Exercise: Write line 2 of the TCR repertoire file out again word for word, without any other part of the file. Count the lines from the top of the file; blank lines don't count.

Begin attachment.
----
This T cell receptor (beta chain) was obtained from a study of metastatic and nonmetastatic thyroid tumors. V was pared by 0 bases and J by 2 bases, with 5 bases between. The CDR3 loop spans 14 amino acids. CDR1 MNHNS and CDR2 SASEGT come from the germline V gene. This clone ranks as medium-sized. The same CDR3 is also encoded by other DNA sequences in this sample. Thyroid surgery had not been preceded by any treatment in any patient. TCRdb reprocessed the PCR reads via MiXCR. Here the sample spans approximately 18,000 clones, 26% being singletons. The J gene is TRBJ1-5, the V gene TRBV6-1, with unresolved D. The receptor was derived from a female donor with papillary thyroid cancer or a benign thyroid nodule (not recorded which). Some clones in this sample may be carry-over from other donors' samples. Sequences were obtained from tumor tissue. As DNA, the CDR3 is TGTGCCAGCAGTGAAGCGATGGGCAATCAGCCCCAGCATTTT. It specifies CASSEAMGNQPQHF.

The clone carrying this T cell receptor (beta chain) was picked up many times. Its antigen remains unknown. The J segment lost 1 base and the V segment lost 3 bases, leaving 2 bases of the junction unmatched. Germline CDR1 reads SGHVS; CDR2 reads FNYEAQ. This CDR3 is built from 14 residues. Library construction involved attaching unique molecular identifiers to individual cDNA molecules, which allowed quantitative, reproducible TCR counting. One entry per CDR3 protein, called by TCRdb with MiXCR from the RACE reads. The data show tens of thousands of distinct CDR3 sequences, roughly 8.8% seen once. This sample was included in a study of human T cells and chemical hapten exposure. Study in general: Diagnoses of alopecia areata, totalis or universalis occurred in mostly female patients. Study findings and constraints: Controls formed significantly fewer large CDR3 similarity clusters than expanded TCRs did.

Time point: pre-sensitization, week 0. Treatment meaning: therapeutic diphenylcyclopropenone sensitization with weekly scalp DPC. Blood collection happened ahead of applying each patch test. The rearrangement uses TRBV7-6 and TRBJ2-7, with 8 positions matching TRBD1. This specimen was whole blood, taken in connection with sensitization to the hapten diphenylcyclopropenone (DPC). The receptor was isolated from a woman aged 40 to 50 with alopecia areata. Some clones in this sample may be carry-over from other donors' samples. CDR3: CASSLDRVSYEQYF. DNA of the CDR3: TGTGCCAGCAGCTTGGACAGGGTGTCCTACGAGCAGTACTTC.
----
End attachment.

The clone carrying this T cell receptor (beta chain) was picked up many times. Its antigen remains unknown. The J segment lost 1 base and the V segment lost 3 bases, leaving 2 bases of the junction unmatched. Germline CDR1 reads SGHVS; CDR2 reads FNYEAQ. This CDR3 is built from 14 residues. Library construction involved attaching unique molecular identifiers to individual cDNA molecules, which allowed quantitative, reproducible TCR counting. One entry per CDR3 protein, called by TCRdb with MiXCR from the RACE reads. The data show tens of thousands of distinct CDR3 sequences, roughly 8.8% seen once. This sample was included in a study of human T cells and chemical hapten exposure. Study in general: Diagnoses of alopecia areata, totalis or universalis occurred in mostly female patients. Study findings and constraints: Controls formed significantly fewer large CDR3 similarity clusters than expanded TCRs did.